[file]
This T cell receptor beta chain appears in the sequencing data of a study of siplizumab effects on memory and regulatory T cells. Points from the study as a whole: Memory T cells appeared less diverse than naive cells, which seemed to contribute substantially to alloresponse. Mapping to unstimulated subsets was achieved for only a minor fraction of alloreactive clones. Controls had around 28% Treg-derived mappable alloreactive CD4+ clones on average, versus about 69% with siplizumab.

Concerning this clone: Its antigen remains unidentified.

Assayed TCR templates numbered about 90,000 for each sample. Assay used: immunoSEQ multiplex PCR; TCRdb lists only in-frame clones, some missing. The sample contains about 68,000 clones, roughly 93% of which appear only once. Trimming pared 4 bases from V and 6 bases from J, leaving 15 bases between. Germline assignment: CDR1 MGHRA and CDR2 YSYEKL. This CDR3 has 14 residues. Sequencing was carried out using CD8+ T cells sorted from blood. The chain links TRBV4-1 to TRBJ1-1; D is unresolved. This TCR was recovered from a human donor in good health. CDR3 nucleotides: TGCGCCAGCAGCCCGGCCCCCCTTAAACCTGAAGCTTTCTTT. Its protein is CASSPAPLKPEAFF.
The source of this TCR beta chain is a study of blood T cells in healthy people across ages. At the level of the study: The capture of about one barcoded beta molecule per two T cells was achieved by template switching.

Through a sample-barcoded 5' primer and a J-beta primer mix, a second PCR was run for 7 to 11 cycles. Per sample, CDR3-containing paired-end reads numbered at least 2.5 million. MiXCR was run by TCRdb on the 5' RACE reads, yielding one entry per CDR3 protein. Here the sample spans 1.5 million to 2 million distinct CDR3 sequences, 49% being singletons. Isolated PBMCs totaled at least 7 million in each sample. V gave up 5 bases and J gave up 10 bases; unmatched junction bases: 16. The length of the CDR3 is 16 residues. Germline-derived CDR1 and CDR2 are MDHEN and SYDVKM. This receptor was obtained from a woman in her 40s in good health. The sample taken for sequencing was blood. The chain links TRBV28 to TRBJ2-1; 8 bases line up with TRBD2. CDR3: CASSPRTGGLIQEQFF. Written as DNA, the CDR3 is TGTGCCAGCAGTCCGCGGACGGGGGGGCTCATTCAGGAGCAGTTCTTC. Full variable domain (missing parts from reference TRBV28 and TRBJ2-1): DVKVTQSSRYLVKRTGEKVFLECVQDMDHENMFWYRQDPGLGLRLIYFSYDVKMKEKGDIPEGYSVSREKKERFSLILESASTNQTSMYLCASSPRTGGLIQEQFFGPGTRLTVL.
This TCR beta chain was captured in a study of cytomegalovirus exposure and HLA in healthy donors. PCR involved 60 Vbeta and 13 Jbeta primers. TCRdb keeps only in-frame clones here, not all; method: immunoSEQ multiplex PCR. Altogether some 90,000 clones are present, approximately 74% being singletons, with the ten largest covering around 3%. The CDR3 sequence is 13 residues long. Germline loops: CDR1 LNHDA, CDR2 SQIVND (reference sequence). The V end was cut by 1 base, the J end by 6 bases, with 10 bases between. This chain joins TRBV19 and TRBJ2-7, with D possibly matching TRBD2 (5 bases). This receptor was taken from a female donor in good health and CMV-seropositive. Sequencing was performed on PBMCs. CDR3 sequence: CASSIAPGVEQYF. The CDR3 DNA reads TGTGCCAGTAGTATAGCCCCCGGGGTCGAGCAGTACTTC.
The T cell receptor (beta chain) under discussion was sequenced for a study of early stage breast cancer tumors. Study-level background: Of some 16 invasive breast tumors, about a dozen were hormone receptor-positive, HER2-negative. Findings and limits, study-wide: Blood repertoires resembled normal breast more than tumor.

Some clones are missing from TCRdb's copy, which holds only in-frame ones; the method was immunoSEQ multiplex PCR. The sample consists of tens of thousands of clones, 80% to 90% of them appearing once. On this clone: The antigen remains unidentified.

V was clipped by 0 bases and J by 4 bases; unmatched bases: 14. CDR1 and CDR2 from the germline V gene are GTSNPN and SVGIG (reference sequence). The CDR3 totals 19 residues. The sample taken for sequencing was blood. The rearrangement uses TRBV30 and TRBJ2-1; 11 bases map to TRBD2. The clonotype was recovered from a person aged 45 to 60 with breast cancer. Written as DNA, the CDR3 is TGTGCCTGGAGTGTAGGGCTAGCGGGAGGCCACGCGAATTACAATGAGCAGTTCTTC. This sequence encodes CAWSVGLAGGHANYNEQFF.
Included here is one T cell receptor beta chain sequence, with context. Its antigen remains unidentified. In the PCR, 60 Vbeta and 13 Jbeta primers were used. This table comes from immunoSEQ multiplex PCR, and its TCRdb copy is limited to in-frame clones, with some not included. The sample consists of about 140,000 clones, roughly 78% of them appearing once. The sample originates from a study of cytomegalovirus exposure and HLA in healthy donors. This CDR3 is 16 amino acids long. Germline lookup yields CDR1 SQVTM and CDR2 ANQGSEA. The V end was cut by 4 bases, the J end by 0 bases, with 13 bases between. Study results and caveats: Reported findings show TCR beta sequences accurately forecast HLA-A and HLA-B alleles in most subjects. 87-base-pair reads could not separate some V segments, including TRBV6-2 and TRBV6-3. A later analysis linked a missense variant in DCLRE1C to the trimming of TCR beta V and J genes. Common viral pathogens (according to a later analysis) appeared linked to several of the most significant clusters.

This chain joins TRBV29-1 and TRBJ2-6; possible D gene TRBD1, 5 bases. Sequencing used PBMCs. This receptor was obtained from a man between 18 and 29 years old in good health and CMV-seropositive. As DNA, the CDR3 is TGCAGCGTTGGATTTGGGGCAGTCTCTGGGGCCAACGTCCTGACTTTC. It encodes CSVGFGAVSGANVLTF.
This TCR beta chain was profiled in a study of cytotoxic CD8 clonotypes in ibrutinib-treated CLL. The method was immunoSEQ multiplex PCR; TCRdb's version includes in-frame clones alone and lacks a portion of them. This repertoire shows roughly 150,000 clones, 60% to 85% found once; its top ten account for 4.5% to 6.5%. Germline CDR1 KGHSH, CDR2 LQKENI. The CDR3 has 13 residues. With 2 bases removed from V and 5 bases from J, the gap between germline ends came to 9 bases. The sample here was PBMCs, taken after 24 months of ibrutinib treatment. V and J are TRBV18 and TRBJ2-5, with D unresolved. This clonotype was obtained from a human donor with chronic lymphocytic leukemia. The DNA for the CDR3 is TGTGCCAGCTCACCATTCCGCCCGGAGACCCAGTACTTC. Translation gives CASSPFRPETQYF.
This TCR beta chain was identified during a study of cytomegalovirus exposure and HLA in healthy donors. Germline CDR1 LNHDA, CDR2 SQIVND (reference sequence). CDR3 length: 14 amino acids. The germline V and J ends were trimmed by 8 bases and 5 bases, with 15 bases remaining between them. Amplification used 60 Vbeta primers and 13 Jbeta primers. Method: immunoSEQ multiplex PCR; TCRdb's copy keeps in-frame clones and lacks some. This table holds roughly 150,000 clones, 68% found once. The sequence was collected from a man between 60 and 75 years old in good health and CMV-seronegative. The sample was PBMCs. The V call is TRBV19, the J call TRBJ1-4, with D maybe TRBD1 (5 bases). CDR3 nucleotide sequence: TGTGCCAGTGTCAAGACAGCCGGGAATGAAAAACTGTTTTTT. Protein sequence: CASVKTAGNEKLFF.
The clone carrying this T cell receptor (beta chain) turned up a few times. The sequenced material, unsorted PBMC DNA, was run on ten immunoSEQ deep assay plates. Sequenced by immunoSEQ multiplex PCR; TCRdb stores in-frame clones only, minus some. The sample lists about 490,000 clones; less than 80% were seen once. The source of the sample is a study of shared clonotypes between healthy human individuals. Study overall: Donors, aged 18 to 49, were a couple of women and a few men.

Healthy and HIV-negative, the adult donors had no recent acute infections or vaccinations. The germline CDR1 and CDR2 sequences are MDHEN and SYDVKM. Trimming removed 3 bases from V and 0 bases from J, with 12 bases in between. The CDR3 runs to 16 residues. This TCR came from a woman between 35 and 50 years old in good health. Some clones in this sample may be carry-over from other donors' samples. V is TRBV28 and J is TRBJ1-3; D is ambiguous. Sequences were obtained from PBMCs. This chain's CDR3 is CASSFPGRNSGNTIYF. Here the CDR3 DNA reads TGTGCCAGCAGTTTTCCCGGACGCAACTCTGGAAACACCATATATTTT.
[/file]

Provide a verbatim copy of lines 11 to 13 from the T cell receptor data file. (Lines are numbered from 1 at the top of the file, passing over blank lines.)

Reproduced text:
This chain joins TRBV29-1 and TRBJ2-6; possible D gene TRBD1, 5 bases. Sequencing used PBMCs. This receptor was obtained from a man between 18 and 29 years old in good health and CMV-seropositive. As DNA, the CDR3 is TGCAGCGTTGGATTTGGGGCAGTCTCTGGGGCCAACGTCCTGACTTTC. It encodes CSVGFGAVSGANVLTF.
This TCR beta chain was profiled in a study of cytotoxic CD8 clonotypes in ibrutinib-treated CLL. The method was immunoSEQ multiplex PCR; TCRdb's version includes in-frame clones alone and lacks a portion of them. This repertoire shows roughly 150,000 clones, 60% to 85% found once; its top ten account for 4.5% to 6.5%. Germline CDR1 KGHSH, CDR2 LQKENI. The CDR3 has 13 residues. With 2 bases removed from V and 5 bases from J, the gap between germline ends came to 9 bases. The sample here was PBMCs, taken after 24 months of ibrutinib treatment. V and J are TRBV18 and TRBJ2-5, with D unresolved. This clonotype was obtained from a human donor with chronic lymphocytic leukemia. The DNA for the CDR3 is TGTGCCAGCTCACCATTCCGCCCGGAGACCCAGTACTTC. Translation gives CASSPFRPETQYF.
This TCR beta chain was identified during a study of cytomegalovirus exposure and HLA in healthy donors. Germline CDR1 LNHDA, CDR2 SQIVND (reference sequence). CDR3 length: 14 amino acids. The germline V and J ends were trimmed by 8 bases and 5 bases, with 15 bases remaining between them. Amplification used 60 Vbeta primers and 13 Jbeta primers. Method: immunoSEQ multiplex PCR; TCRdb's copy keeps in-frame clones and lacks some. This table holds roughly 150,000 clones, 68% found once. The sequence was collected from a man between 60 and 75 years old in good health and CMV-seronegative. The sample was PBMCs. The V call is TRBV19, the J call TRBJ1-4, with D maybe TRBD1 (5 bases). CDR3 nucleotide sequence: TGTGCCAGTGTCAAGACAGCCGGGAATGAAAAACTGTTTTTT. Protein sequence: CASVKTAGNEKLFF.